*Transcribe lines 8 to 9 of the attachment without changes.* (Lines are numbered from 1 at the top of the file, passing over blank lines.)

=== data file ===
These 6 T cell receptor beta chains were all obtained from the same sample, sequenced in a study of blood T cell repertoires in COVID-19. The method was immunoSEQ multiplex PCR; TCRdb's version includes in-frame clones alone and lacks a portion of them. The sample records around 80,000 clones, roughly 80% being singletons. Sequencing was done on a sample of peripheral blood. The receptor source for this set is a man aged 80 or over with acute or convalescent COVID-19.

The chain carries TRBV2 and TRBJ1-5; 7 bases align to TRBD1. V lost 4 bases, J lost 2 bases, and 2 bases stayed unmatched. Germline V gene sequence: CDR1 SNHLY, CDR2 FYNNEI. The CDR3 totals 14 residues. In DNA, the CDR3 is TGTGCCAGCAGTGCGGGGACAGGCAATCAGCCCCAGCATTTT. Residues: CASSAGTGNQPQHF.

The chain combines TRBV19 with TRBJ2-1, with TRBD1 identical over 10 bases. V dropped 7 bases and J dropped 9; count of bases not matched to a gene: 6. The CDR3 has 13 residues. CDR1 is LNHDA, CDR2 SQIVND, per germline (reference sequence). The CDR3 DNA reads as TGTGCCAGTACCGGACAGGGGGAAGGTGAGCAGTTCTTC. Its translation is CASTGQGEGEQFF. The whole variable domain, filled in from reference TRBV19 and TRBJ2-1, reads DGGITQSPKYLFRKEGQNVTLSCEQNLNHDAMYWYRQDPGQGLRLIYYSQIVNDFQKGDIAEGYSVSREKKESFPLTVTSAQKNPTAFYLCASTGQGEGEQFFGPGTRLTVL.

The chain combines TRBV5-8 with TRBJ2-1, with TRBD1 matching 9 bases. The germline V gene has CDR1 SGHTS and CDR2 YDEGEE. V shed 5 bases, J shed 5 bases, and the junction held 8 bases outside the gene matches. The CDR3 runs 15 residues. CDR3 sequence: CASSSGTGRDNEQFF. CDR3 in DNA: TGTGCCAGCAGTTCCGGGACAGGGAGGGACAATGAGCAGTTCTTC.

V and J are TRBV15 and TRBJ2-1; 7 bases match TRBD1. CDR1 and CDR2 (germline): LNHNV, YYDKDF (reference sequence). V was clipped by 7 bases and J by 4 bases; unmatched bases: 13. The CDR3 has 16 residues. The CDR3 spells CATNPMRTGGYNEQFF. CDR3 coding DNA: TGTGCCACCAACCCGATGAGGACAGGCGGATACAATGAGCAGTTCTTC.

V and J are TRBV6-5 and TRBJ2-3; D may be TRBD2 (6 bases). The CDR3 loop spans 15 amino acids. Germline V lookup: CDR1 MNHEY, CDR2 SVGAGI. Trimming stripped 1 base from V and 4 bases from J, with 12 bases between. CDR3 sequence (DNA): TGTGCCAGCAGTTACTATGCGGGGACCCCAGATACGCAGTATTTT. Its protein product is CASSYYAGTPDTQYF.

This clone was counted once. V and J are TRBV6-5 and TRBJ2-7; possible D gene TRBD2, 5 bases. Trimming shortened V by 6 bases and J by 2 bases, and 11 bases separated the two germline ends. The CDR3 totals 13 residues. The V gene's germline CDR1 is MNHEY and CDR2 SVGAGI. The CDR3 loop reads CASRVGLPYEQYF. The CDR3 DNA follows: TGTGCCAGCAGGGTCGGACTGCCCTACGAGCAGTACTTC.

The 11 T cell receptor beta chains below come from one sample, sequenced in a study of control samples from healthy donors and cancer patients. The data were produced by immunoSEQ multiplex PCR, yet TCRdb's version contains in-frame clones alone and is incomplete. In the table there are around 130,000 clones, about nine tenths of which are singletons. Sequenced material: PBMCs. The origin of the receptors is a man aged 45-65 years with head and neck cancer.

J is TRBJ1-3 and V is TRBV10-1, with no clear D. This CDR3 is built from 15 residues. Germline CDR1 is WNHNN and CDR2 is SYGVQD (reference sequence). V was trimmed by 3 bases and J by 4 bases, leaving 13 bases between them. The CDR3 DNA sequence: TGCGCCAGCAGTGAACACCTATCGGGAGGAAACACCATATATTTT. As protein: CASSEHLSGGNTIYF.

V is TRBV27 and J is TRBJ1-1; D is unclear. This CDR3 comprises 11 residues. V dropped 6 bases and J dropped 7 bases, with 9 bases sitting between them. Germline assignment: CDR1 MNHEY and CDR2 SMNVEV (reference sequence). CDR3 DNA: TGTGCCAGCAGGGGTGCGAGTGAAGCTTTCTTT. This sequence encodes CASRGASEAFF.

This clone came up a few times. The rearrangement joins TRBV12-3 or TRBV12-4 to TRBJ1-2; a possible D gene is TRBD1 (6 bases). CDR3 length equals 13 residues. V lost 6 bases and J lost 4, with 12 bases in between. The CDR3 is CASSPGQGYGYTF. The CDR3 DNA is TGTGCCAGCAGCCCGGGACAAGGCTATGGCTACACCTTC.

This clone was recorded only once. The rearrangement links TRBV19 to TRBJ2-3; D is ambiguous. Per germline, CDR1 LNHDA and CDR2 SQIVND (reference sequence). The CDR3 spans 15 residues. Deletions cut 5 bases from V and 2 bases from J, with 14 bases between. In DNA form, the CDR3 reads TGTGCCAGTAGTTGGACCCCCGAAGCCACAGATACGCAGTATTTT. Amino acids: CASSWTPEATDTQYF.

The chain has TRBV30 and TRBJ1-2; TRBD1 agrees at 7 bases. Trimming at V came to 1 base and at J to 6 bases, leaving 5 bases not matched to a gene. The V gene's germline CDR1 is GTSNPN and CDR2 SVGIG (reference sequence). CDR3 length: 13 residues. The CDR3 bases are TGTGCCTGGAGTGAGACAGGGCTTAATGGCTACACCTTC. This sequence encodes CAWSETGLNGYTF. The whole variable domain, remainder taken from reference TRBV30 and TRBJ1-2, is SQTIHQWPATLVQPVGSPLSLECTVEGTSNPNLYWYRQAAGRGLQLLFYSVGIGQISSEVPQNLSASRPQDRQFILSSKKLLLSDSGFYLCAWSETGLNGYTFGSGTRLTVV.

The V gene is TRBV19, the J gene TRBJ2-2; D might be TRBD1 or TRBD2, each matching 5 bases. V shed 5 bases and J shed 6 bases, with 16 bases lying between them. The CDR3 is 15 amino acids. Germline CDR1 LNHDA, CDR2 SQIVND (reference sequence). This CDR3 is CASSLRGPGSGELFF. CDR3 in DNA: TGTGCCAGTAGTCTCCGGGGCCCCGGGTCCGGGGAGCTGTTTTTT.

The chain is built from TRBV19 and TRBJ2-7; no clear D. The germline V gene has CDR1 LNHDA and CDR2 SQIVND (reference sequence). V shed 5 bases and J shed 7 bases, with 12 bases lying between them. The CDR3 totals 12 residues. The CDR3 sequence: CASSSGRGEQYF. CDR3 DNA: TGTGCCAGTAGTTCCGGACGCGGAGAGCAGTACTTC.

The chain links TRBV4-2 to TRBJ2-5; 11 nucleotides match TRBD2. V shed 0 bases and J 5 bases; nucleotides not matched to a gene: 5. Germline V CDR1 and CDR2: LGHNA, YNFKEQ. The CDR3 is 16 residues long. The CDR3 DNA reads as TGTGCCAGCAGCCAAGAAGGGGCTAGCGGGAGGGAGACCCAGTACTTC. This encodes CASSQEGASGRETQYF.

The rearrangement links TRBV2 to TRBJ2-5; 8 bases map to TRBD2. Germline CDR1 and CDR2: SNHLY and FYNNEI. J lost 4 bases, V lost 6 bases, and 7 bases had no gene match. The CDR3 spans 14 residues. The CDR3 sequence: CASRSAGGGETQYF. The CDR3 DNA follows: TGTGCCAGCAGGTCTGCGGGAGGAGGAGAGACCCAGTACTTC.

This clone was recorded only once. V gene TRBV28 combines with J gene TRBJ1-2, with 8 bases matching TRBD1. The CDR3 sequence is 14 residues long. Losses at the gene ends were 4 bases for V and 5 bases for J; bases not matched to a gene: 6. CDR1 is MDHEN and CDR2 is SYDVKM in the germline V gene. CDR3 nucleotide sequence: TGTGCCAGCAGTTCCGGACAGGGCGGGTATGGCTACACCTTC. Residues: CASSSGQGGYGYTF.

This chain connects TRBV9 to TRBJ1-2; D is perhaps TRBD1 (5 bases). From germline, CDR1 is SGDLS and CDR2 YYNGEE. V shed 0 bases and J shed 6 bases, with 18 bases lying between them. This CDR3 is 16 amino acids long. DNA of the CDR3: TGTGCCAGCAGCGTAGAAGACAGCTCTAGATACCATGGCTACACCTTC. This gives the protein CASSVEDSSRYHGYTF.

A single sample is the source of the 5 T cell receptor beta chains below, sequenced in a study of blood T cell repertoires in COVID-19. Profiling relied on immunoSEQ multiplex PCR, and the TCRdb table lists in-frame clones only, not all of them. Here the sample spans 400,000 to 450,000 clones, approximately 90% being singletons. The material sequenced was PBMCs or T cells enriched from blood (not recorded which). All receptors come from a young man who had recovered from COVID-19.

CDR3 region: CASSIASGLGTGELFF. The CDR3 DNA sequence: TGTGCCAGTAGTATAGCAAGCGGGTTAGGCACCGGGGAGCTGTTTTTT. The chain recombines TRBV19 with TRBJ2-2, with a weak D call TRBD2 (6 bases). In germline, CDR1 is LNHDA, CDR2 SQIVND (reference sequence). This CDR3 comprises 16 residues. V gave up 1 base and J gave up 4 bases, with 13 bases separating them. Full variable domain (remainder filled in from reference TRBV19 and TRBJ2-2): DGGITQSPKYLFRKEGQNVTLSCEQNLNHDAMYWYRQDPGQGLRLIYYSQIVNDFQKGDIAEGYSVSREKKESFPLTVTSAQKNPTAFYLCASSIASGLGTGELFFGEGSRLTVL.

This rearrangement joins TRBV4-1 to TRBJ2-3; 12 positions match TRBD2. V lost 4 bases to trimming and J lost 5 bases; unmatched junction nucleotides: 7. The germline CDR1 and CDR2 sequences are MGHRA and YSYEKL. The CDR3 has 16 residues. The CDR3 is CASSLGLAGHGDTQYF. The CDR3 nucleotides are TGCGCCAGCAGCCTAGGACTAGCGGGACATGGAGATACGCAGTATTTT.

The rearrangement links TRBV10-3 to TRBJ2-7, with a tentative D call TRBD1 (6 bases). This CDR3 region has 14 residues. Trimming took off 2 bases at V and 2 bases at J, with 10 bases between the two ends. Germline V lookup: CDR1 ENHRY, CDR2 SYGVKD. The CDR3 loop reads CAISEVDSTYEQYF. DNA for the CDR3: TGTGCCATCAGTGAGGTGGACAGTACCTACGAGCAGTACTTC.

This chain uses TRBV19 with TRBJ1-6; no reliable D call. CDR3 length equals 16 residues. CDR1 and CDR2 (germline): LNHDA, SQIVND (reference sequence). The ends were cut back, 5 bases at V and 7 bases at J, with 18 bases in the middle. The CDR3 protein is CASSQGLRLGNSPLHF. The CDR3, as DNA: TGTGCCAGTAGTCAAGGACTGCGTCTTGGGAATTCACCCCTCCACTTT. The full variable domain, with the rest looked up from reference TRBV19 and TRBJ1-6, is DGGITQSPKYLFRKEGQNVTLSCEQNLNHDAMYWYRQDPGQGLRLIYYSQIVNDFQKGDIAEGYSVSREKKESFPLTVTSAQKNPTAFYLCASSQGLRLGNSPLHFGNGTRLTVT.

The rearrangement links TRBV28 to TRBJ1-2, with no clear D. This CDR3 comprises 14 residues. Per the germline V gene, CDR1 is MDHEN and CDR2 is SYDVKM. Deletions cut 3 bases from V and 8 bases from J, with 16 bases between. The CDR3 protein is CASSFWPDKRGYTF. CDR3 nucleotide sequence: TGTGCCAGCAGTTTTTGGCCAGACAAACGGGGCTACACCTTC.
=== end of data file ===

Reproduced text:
The 11 T cell receptor beta chains below come from one sample, sequenced in a study of control samples from healthy donors and cancer patients. The data were produced by immunoSEQ multiplex PCR, yet TCRdb's version contains in-frame clones alone and is incomplete. In the table there are around 130,000 clones, about nine tenths of which are singletons. Sequenced material: PBMCs. The origin of the receptors is a man aged 45-65 years with head and neck cancer.

J is TRBJ1-3 and V is TRBV10-1, with no clear D. This CDR3 is built from 15 residues. Germline CDR1 is WNHNN and CDR2 is SYGVQD (reference sequence). V was trimmed by 3 bases and J by 4 bases, leaving 13 bases between them. The CDR3 DNA sequence: TGCGCCAGCAGTGAACACCTATCGGGAGGAAACACCATATATTTT. As protein: CASSEHLSGGNTIYF.